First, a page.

The introduction to FLine drawing documentation focuses on building and manipulating
FLines, and drawing them on Fields ‘main window’ — in amongst all of the other things: the editor, the boxes, their connections, the time marker etc. This window is a fine place for quick hacks (and notational gestures, a theme we’ll pick up later) but it’s hardly a pristine surface for art.
A better place is a
Stage either located inside a
Viewport or a
Window. Opening the commands (control-space) and typing ‘insert from workspace’ and then typing/selecting ‘graphics.stage’ will get you a new
Stage inside a
Viewport is just a fancy box — you can grab it, move it around, resize it, connect to it, delete it etc. just like any other box. It comes with some code in it to set things up, although you are unlikely to need to look at it or change it (it even automatically executes the code so you don’t have to).
Rather it exports a new variable called
_.stage which lets you put things into this Viewport. So, rather than putting lines into
_.lines to list them as lines to be drawn by this box of code, put lines into
_.stage.lines and they’ll appear in that viewport:
This yields a picture like:
Remember to turn your lines some color other than black if you want to see them against the default black background.
The key differences between drawing to
_.lines are as follows:
0,0(top left) and
100,100(bottom right) no matter how big or small they are.
_.stage.frame()is a better way of saying
_.wait()if you want to wait until the next frame of animation and redraw the screen.
_.stage.linesputs material into the default layer; but a Stage will create different layers for you. Layers have their own camera, their own color and spatial transformation rules, their own opacity and their own computational cost. You can build something very complicated in one layer once and then move it around (with the layer’s camera), fade it up and down very quickly.
stage.background = vec(1,0,0,1)for bright red, for example) you can also decide just how much the frame-buffer is cleared during frames. We’ll describe the ramifications of this below.
The texture sources are really the big change, until now all of your
FLine drawing has been colored a solid color. Texturing lets you change this. Successfully understand the potential here and you have much of the conceptual structure of Final Cut / Premiere / After Effects potentially connected to your code.
Let’s start with some texturing — that’s a computer graphics term for the application of image material onto geometry. Let’s start with applying a single .jpg image onto an
We’re using this page from the Paul Klee notebooks as our test image.
The first line makes a layer with the texture inside
/Users/marc/Desktop/testImage1.jpg, the rest of the code you should be able to follow: make a square that’s 100x100, fill it, color it white, rotate it around its center by 10 degrees and then add it to the list of lines in this layer. However, doing that gets us:
That’s rather unsatisfying, and certainly isn’t much of an image.
What’s missing is a relationship between what we are drawing (the rectangle) and the (parts of the) image that we are trying to use. There are many ways that one could imagine going about specifying this. Here’s one:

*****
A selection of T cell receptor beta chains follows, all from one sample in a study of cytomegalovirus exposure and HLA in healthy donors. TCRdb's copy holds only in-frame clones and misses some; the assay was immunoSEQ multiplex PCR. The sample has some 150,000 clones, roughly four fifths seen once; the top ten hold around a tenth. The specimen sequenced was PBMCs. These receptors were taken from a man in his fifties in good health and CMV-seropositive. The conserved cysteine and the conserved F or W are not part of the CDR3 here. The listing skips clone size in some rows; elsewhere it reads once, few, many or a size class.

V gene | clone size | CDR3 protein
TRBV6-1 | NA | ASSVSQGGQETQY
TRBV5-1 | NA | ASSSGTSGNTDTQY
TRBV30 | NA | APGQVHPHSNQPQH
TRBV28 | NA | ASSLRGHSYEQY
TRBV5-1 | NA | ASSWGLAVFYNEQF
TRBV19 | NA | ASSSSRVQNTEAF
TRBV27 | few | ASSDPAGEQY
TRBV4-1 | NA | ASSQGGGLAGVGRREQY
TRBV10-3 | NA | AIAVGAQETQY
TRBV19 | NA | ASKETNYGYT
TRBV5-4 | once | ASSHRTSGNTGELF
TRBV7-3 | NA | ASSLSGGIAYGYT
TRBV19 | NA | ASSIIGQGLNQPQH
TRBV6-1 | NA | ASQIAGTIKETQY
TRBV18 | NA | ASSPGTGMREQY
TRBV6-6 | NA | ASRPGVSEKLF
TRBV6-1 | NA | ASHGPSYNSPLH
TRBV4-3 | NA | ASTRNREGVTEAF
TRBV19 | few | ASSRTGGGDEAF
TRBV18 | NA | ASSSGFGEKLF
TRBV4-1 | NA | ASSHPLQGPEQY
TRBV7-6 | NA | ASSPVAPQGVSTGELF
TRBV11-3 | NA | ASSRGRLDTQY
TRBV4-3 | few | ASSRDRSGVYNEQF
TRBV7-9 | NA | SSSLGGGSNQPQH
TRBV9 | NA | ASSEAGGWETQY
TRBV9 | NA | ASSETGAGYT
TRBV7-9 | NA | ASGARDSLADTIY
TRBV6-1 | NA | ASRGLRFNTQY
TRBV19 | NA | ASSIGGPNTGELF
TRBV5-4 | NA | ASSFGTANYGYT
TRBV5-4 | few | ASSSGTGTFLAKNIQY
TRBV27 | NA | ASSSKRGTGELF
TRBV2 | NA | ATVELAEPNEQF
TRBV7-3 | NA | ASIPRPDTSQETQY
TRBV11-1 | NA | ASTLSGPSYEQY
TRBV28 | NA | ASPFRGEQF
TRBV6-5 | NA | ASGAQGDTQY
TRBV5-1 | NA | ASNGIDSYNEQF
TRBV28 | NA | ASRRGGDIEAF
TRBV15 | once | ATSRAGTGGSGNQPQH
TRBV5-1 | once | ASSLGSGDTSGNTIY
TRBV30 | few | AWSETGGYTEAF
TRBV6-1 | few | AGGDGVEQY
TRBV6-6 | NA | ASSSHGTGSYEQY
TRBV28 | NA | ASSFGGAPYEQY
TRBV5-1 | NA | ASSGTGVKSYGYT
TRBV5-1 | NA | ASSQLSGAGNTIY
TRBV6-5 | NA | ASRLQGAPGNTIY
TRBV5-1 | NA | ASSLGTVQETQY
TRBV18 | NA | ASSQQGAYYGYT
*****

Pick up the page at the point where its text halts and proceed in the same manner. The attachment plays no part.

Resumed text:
Inserting that code into the previous code, yields the much more interesting:
If you go carefully through it you’ll see that we’ve started at the top-right of the of our rectangle (
.moveTo(0,0)) and we’ve mapped that to the top right of our test image (
vec(0,0)) then we’ve taken the top left of the rectangle and mapped that to the top left of our image (
vec(1,0)) and so on. Because we’ve mapped the rectangle of our image to a square the image has ended up squeezed slightly.
If we change that code to be:
Check to see if you follow. We’ve mapped our 100x100 square onto the left half of our test image. Of course, there’s only one way to build an intuition for what’s happening here and that’s to go play with the code. In actual fact if we look back at our original image (where we didn’t have any texture coordinates) you’ll see that we actually drew a 100x100 square that was mapped to the very top left of the source image — everything came out the precise color of the top left of the image.
One additional feature. Sometimes writing all of those texture coordinates out by hand is tedious. You can do this instead:
That call to
layer.bakeTexture(someLine) looks at the contents of the line, figures out where on the screen each part of the line would fall, uses that as a texture coordinate. Now if we transform the line (here with
rotate(10), the image comes along for the ride. Think of it as stamping the image onto a piece of geometry that can later be moved around (and squashed and stretched).
Gives a badly crumpled piece of paper:
Finally we should note that, if you edit the source image in an external editor (like Photoshop), Field will automatically reload and update the image when you save over the file. This lets you iterate inside Photoshop to get things just right.
_.stage.withTexture(filename) is one way to get a textured layer for drawing your textured
FLine. There are two other texture sources of note. The first is a ‘video’. Field likes to treat video in the simplest possible way: as a directory full of sequentially numbered .jpg images. The only extra addition here is that a layer has a
time variable built into it.
Yields (on my computer, where I have a copy of the movie as a directory full of sequential .jpg files) Symphonie Diagonale, rotated by 10 degrees.